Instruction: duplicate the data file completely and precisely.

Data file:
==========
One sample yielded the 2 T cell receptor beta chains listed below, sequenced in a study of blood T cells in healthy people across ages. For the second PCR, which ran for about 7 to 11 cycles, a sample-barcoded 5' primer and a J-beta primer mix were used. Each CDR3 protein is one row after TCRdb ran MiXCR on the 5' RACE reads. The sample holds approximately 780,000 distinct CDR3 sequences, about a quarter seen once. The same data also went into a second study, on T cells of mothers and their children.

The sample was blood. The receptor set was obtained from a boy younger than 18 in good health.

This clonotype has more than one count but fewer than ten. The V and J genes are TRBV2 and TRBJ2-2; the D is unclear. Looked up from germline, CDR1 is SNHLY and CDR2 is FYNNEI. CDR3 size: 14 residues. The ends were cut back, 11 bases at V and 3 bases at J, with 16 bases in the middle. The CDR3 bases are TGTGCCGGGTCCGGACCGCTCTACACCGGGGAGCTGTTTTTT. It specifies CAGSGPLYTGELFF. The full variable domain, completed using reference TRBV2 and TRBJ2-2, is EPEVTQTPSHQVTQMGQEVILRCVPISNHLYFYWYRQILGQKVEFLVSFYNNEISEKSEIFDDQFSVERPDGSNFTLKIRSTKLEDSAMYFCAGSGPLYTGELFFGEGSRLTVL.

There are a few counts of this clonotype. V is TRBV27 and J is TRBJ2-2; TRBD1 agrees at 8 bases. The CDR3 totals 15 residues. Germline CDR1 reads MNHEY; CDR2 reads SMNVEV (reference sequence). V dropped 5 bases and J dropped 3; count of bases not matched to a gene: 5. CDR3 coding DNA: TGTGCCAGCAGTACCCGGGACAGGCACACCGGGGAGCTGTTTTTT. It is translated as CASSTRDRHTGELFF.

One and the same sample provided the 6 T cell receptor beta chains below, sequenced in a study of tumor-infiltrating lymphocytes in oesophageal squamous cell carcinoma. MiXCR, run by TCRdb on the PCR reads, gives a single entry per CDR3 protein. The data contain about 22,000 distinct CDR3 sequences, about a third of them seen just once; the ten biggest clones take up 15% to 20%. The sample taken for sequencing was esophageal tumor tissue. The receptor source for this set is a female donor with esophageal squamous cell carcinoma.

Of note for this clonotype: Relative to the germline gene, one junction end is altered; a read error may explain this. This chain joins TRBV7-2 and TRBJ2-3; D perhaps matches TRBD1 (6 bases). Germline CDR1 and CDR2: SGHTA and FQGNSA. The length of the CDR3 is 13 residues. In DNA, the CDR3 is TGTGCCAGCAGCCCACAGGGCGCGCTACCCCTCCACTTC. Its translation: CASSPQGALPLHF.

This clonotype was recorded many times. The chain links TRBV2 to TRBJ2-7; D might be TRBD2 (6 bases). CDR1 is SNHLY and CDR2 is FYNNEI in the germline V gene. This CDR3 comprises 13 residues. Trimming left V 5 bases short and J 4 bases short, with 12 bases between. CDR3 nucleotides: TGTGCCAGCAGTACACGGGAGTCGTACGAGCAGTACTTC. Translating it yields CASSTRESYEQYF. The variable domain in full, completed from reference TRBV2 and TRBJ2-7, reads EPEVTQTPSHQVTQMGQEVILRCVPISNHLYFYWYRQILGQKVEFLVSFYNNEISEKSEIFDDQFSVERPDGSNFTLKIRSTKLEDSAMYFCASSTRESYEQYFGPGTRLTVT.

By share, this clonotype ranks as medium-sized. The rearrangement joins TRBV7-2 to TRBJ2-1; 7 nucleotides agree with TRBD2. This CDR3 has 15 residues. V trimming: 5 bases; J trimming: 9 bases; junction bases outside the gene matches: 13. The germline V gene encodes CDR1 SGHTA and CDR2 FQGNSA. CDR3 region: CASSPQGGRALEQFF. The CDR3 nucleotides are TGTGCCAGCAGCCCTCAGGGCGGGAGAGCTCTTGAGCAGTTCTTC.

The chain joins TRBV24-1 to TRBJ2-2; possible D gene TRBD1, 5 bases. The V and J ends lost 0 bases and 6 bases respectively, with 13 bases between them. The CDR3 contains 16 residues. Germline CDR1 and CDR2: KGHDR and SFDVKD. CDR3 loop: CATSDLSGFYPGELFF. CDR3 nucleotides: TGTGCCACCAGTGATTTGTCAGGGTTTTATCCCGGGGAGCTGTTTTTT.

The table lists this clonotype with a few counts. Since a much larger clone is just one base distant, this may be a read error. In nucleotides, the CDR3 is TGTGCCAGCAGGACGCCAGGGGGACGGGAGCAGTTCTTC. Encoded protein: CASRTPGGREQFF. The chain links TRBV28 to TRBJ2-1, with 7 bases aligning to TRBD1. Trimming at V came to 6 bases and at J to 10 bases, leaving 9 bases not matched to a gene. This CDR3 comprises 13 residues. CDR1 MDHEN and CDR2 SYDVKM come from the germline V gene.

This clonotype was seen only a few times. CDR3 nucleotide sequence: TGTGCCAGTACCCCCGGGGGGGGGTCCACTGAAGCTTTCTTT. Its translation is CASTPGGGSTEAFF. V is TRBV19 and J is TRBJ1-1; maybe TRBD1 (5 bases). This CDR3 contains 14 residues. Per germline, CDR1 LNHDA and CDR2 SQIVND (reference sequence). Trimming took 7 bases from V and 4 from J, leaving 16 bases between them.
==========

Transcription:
One sample yielded the 2 T cell receptor beta chains listed below, sequenced in a study of blood T cells in healthy people across ages. For the second PCR, which ran for about 7 to 11 cycles, a sample-barcoded 5' primer and a J-beta primer mix were used. Each CDR3 protein is one row after TCRdb ran MiXCR on the 5' RACE reads. The sample holds approximately 780,000 distinct CDR3 sequences, about a quarter seen once. The same data also went into a second study, on T cells of mothers and their children.

The sample was blood. The receptor set was obtained from a boy younger than 18 in good health.

This clonotype has more than one count but fewer than ten. The V and J genes are TRBV2 and TRBJ2-2; the D is unclear. Looked up from germline, CDR1 is SNHLY and CDR2 is FYNNEI. CDR3 size: 14 residues. The ends were cut back, 11 bases at V and 3 bases at J, with 16 bases in the middle. The CDR3 bases are TGTGCCGGGTCCGGACCGCTCTACACCGGGGAGCTGTTTTTT. It specifies CAGSGPLYTGELFF. The full variable domain, completed using reference TRBV2 and TRBJ2-2, is EPEVTQTPSHQVTQMGQEVILRCVPISNHLYFYWYRQILGQKVEFLVSFYNNEISEKSEIFDDQFSVERPDGSNFTLKIRSTKLEDSAMYFCAGSGPLYTGELFFGEGSRLTVL.

There are a few counts of this clonotype. V is TRBV27 and J is TRBJ2-2; TRBD1 agrees at 8 bases. The CDR3 totals 15 residues. Germline CDR1 reads MNHEY; CDR2 reads SMNVEV (reference sequence). V dropped 5 bases and J dropped 3; count of bases not matched to a gene: 5. CDR3 coding DNA: TGTGCCAGCAGTACCCGGGACAGGCACACCGGGGAGCTGTTTTTT. It is translated as CASSTRDRHTGELFF.

One and the same sample provided the 6 T cell receptor beta chains below, sequenced in a study of tumor-infiltrating lymphocytes in oesophageal squamous cell carcinoma. MiXCR, run by TCRdb on the PCR reads, gives a single entry per CDR3 protein. The data contain about 22,000 distinct CDR3 sequences, about a third of them seen just once; the ten biggest clones take up 15% to 20%. The sample taken for sequencing was esophageal tumor tissue. The receptor source for this set is a female donor with esophageal squamous cell carcinoma.

Of note for this clonotype: Relative to the germline gene, one junction end is altered; a read error may explain this. This chain joins TRBV7-2 and TRBJ2-3; D perhaps matches TRBD1 (6 bases). Germline CDR1 and CDR2: SGHTA and FQGNSA. The length of the CDR3 is 13 residues. In DNA, the CDR3 is TGTGCCAGCAGCCCACAGGGCGCGCTACCCCTCCACTTC. Its translation: CASSPQGALPLHF.

This clonotype was recorded many times. The chain links TRBV2 to TRBJ2-7; D might be TRBD2 (6 bases). CDR1 is SNHLY and CDR2 is FYNNEI in the germline V gene. This CDR3 comprises 13 residues. Trimming left V 5 bases short and J 4 bases short, with 12 bases between. CDR3 nucleotides: TGTGCCAGCAGTACACGGGAGTCGTACGAGCAGTACTTC. Translating it yields CASSTRESYEQYF. The variable domain in full, completed from reference TRBV2 and TRBJ2-7, reads EPEVTQTPSHQVTQMGQEVILRCVPISNHLYFYWYRQILGQKVEFLVSFYNNEISEKSEIFDDQFSVERPDGSNFTLKIRSTKLEDSAMYFCASSTRESYEQYFGPGTRLTVT.

By share, this clonotype ranks as medium-sized. The rearrangement joins TRBV7-2 to TRBJ2-1; 7 nucleotides agree with TRBD2. This CDR3 has 15 residues. V trimming: 5 bases; J trimming: 9 bases; junction bases outside the gene matches: 13. The germline V gene encodes CDR1 SGHTA and CDR2 FQGNSA. CDR3 region: CASSPQGGRALEQFF. The CDR3 nucleotides are TGTGCCAGCAGCCCTCAGGGCGGGAGAGCTCTTGAGCAGTTCTTC.

The chain joins TRBV24-1 to TRBJ2-2; possible D gene TRBD1, 5 bases. The V and J ends lost 0 bases and 6 bases respectively, with 13 bases between them. The CDR3 contains 16 residues. Germline CDR1 and CDR2: KGHDR and SFDVKD. CDR3 loop: CATSDLSGFYPGELFF. CDR3 nucleotides: TGTGCCACCAGTGATTTGTCAGGGTTTTATCCCGGGGAGCTGTTTTTT.

The table lists this clonotype with a few counts. Since a much larger clone is just one base distant, this may be a read error. In nucleotides, the CDR3 is TGTGCCAGCAGGACGCCAGGGGGACGGGAGCAGTTCTTC. Encoded protein: CASRTPGGREQFF. The chain links TRBV28 to TRBJ2-1, with 7 bases aligning to TRBD1. Trimming at V came to 6 bases and at J to 10 bases, leaving 9 bases not matched to a gene. This CDR3 comprises 13 residues. CDR1 MDHEN and CDR2 SYDVKM come from the germline V gene.

This clonotype was seen only a few times. CDR3 nucleotide sequence: TGTGCCAGTACCCCCGGGGGGGGGTCCACTGAAGCTTTCTTT. Its translation is CASTPGGGSTEAFF. V is TRBV19 and J is TRBJ1-1; maybe TRBD1 (5 bases). This CDR3 contains 14 residues. Per germline, CDR1 LNHDA and CDR2 SQIVND (reference sequence). Trimming took 7 bases from V and 4 from J, leaving 16 bases between them.